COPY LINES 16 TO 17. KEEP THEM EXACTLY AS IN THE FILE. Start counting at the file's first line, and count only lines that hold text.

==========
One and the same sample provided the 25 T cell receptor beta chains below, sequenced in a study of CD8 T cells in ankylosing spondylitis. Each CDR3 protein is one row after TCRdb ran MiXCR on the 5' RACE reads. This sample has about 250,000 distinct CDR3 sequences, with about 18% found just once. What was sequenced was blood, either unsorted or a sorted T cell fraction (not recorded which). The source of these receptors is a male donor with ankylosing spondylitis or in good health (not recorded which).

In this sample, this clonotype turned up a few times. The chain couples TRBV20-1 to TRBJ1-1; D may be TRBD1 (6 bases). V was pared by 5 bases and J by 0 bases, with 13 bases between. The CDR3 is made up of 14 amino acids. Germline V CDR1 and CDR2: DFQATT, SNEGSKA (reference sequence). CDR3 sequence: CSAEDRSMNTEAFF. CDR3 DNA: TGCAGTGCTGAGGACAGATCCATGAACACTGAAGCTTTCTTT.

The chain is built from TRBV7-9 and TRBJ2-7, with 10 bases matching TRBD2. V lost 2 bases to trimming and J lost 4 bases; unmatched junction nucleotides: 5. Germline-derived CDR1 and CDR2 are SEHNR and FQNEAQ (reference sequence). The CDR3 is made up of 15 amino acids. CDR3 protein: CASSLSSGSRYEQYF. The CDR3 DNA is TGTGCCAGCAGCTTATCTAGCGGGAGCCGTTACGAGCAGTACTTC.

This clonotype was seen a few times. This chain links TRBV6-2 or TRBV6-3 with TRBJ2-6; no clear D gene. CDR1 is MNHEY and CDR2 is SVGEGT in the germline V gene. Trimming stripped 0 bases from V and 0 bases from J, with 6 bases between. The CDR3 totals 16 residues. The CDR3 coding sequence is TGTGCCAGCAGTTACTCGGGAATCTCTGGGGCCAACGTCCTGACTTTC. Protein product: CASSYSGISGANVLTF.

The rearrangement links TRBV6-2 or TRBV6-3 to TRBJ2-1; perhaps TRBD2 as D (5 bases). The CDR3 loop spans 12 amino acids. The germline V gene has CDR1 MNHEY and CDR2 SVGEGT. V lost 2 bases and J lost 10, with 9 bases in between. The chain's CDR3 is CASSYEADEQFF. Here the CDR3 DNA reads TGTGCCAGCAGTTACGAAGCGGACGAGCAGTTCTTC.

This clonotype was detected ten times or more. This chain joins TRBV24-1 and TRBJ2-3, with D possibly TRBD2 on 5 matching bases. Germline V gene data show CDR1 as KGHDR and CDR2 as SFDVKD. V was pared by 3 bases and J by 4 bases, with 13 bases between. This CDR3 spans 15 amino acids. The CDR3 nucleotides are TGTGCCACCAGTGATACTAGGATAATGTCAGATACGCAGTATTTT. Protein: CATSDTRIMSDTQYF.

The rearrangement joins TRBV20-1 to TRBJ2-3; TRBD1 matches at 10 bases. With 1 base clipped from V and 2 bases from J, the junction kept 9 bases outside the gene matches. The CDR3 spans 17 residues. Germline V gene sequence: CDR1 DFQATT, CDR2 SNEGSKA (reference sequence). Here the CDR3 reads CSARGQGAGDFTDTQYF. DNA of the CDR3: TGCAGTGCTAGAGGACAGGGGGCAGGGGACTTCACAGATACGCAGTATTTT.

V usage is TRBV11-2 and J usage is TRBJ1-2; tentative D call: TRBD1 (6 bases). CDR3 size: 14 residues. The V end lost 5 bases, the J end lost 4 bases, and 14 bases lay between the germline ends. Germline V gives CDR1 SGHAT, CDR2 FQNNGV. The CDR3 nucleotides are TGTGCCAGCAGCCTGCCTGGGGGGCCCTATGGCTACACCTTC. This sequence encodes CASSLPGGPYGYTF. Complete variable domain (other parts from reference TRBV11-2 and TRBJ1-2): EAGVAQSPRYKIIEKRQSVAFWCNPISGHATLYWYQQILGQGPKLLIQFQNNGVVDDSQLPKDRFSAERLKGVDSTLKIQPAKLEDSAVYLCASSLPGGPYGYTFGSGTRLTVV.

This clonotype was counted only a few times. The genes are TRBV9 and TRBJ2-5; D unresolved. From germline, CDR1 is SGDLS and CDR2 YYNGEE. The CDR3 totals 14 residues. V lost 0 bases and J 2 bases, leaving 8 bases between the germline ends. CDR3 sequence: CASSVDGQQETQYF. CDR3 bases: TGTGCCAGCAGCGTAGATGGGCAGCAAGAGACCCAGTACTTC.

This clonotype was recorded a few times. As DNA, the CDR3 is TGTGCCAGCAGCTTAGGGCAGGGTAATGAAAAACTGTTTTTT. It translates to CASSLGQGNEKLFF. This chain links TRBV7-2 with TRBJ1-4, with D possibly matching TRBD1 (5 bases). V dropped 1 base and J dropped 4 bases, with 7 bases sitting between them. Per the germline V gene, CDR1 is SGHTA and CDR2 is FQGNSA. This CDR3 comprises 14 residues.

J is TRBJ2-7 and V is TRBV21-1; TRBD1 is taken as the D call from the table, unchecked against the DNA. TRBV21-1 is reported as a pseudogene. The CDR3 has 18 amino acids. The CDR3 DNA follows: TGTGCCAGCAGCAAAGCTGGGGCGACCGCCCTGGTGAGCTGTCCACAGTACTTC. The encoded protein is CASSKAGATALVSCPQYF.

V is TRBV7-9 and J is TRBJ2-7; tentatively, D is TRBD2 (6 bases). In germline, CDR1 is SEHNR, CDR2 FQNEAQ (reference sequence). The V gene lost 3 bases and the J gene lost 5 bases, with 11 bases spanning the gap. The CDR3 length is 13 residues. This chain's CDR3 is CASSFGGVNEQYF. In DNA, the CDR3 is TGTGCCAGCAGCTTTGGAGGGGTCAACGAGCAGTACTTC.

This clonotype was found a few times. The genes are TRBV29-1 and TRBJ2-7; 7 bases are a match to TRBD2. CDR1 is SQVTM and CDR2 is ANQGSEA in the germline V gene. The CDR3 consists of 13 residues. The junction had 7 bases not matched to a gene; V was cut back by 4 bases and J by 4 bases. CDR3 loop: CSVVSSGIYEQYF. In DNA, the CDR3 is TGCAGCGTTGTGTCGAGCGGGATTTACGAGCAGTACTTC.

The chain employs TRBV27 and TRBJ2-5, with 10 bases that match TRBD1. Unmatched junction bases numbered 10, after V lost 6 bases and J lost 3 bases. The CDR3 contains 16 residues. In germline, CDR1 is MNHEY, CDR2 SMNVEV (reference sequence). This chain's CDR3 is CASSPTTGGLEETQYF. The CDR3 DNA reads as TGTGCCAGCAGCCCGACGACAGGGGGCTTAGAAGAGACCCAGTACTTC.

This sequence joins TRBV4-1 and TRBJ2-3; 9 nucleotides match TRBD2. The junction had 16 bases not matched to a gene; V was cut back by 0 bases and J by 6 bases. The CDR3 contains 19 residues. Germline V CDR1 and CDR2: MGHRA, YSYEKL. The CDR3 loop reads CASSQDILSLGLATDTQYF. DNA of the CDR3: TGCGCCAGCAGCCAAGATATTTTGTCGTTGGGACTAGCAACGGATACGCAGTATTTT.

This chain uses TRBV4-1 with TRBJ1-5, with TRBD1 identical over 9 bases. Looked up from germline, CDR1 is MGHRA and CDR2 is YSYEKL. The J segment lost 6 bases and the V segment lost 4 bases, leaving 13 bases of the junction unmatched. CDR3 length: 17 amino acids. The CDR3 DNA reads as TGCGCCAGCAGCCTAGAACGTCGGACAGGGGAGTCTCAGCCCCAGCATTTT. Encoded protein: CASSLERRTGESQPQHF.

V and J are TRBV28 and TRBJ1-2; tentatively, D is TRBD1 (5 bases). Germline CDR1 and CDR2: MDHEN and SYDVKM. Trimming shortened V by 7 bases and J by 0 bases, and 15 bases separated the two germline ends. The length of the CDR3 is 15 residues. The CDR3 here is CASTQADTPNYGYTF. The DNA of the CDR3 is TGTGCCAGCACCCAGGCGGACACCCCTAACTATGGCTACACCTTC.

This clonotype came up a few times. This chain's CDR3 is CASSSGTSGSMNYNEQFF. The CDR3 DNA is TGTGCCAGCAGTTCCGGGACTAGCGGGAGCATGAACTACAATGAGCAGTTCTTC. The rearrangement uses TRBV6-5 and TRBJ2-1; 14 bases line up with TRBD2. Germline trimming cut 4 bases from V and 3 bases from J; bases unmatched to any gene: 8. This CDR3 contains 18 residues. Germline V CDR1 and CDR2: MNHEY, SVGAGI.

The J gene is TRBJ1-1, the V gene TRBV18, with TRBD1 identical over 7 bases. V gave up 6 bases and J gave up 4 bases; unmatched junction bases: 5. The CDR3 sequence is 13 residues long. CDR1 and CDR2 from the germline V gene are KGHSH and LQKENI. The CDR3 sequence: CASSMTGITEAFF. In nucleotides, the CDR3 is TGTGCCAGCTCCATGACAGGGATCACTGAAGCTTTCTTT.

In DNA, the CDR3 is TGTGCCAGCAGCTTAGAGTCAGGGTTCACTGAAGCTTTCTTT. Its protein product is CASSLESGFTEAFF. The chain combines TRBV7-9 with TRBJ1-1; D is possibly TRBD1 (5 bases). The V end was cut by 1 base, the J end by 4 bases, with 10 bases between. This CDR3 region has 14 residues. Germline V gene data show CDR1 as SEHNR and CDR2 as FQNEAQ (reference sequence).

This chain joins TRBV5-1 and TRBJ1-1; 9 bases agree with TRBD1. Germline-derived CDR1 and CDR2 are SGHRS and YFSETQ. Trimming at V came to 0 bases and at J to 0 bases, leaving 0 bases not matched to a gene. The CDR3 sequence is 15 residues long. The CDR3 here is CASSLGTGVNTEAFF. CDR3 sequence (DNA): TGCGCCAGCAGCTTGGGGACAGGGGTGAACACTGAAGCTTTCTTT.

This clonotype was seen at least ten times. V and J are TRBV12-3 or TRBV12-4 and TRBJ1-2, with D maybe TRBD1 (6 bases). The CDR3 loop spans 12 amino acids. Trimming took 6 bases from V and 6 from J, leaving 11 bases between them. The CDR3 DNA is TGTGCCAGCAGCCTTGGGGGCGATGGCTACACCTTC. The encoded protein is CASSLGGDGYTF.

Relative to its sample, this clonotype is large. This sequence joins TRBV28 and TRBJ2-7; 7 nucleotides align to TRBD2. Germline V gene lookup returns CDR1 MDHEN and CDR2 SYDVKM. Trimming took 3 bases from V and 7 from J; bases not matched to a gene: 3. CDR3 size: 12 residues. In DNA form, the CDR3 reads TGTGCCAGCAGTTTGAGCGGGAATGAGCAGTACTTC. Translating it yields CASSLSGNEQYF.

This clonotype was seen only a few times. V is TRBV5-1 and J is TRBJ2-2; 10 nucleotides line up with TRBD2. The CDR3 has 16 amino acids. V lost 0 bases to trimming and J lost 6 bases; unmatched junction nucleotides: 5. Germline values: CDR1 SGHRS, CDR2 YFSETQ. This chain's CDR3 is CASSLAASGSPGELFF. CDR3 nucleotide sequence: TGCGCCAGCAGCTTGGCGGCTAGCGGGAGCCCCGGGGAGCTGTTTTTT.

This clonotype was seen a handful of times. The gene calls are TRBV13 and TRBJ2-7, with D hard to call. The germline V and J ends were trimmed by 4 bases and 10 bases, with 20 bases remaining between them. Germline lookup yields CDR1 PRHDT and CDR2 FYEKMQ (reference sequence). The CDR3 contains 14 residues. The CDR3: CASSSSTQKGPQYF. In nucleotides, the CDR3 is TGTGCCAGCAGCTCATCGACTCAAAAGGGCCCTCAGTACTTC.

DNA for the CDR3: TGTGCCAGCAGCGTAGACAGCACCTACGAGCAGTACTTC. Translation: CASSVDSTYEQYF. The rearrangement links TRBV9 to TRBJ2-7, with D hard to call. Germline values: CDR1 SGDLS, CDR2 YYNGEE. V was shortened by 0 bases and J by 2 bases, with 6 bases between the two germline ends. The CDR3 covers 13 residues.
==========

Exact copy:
This chain uses TRBV4-1 with TRBJ1-5, with TRBD1 identical over 9 bases. Looked up from germline, CDR1 is MGHRA and CDR2 is YSYEKL. The J segment lost 6 bases and the V segment lost 4 bases, leaving 13 bases of the junction unmatched. CDR3 length: 17 amino acids. The CDR3 DNA reads as TGCGCCAGCAGCCTAGAACGTCGGACAGGGGAGTCTCAGCCCCAGCATTTT. Encoded protein: CASSLERRTGESQPQHF.

V and J are TRBV28 and TRBJ1-2; tentatively, D is TRBD1 (5 bases). Germline CDR1 and CDR2: MDHEN and SYDVKM. Trimming shortened V by 7 bases and J by 0 bases, and 15 bases separated the two germline ends. The length of the CDR3 is 15 residues. The CDR3 here is CASTQADTPNYGYTF. The DNA of the CDR3 is TGTGCCAGCACCCAGGCGGACACCCCTAACTATGGCTACACCTTC.